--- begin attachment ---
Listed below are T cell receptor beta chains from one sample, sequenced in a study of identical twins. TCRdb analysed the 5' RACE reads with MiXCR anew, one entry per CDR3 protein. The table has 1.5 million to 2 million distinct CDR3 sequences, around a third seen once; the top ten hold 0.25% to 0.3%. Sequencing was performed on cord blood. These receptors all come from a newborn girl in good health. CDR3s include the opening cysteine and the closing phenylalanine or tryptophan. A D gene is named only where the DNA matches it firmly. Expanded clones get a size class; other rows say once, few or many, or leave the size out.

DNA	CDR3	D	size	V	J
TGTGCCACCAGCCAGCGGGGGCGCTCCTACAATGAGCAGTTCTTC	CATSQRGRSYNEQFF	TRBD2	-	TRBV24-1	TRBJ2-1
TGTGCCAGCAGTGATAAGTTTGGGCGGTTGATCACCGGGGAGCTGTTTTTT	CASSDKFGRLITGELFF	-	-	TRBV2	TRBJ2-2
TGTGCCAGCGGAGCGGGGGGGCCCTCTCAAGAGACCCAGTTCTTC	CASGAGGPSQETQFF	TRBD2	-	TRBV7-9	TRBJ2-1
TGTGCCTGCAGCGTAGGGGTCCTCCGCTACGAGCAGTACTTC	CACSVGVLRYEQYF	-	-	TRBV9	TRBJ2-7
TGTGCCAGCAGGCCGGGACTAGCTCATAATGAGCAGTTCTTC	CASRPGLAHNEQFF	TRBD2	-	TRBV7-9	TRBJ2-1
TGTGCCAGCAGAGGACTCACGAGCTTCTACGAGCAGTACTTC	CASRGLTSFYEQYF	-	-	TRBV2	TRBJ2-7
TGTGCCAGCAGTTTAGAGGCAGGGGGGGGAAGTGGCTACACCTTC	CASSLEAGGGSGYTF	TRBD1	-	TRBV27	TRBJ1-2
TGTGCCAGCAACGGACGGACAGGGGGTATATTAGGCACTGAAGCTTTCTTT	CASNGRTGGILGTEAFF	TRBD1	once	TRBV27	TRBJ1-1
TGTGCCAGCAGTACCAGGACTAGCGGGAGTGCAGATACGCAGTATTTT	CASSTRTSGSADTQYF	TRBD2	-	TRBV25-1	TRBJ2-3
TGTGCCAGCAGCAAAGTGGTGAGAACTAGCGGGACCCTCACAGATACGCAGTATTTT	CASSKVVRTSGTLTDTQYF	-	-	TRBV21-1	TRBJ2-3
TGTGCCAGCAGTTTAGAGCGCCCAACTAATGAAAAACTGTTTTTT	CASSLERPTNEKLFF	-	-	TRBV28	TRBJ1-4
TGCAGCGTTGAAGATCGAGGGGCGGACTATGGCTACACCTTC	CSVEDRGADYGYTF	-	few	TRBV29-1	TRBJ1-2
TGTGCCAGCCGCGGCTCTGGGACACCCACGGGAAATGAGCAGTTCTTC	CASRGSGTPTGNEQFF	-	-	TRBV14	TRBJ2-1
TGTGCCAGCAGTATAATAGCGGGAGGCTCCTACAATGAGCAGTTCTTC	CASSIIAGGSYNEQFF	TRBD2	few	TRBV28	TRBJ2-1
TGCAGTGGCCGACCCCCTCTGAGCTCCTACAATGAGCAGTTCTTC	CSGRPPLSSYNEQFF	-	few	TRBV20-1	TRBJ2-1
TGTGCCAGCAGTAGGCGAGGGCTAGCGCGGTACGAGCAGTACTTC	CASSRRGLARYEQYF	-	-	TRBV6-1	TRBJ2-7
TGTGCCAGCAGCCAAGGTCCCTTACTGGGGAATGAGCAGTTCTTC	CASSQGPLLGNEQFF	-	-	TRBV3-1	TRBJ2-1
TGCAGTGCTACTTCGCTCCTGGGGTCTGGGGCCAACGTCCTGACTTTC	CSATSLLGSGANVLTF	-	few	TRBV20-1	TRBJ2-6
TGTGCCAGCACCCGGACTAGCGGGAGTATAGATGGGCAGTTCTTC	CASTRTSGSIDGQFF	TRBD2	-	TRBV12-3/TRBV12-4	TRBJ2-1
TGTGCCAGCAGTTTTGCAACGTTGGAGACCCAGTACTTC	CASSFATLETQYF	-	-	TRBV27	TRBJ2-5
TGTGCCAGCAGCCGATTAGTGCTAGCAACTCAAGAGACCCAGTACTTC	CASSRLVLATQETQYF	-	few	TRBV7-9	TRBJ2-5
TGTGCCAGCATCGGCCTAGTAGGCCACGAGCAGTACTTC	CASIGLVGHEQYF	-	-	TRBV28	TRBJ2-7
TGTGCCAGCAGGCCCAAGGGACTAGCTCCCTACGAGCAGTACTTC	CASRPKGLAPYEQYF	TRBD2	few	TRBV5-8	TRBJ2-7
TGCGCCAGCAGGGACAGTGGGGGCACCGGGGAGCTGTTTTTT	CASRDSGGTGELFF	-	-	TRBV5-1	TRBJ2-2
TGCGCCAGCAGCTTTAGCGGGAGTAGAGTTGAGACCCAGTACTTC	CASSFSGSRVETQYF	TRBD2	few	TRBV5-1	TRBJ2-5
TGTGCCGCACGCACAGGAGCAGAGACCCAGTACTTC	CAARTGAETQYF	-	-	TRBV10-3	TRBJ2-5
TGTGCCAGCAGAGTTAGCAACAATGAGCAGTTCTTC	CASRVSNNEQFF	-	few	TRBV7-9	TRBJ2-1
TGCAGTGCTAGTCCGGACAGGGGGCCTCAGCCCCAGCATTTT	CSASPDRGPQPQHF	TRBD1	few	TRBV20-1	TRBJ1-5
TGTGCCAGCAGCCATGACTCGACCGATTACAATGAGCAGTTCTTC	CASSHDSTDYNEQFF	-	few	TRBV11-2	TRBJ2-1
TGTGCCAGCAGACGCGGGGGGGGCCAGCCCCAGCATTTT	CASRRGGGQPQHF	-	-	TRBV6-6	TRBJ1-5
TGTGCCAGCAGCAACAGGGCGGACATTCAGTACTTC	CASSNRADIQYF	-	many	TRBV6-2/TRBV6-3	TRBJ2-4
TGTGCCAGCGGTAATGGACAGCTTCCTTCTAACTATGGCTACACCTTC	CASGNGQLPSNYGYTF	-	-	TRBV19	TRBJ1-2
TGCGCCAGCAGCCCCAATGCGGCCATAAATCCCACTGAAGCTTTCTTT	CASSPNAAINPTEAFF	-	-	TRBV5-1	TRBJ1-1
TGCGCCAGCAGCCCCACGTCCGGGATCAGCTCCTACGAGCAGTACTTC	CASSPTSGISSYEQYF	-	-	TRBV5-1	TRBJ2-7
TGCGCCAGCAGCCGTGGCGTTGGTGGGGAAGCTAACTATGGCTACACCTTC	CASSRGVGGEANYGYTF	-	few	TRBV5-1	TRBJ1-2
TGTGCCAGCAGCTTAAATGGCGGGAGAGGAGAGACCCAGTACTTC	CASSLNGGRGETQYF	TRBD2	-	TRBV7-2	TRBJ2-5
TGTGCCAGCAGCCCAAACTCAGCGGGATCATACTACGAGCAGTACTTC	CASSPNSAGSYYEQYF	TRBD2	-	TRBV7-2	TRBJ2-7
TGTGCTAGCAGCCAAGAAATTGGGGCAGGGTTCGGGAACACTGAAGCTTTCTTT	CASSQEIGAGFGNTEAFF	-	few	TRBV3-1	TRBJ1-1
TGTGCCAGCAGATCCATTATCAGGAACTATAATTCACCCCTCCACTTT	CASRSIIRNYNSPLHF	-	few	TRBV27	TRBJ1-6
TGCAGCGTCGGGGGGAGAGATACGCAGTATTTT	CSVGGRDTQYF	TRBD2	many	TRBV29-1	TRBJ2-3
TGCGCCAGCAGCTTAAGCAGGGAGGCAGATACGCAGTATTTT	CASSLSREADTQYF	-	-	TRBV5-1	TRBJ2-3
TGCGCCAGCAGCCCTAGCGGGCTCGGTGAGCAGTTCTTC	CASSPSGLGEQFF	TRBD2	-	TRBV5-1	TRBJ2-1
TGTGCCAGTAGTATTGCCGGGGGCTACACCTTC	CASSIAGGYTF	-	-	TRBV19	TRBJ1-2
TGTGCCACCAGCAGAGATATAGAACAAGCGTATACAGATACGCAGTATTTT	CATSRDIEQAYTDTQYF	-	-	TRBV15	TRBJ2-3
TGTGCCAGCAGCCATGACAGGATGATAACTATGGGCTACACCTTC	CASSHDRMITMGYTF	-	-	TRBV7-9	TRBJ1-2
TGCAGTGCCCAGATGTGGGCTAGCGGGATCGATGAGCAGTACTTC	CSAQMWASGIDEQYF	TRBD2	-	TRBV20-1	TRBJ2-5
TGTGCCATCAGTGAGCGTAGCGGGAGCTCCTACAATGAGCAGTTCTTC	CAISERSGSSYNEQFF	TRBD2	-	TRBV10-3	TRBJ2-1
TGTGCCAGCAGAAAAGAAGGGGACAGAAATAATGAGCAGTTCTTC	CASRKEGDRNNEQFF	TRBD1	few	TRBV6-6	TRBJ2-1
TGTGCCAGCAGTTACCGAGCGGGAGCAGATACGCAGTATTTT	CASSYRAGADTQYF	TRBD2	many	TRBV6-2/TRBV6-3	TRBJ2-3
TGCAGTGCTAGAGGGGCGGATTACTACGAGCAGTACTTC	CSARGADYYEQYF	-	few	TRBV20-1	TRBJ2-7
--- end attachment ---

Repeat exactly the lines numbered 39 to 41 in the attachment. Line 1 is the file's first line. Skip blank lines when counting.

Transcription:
TGTGCCAGCAGCCCAAACTCAGCGGGATCATACTACGAGCAGTACTTC	CASSPNSAGSYYEQYF	TRBD2	-	TRBV7-2	TRBJ2-7
TGTGCTAGCAGCCAAGAAATTGGGGCAGGGTTCGGGAACACTGAAGCTTTCTTT	CASSQEIGAGFGNTEAFF	-	few	TRBV3-1	TRBJ1-1
TGTGCCAGCAGATCCATTATCAGGAACTATAATTCACCCCTCCACTTT	CASRSIIRNYNSPLHF	-	few	TRBV27	TRBJ1-6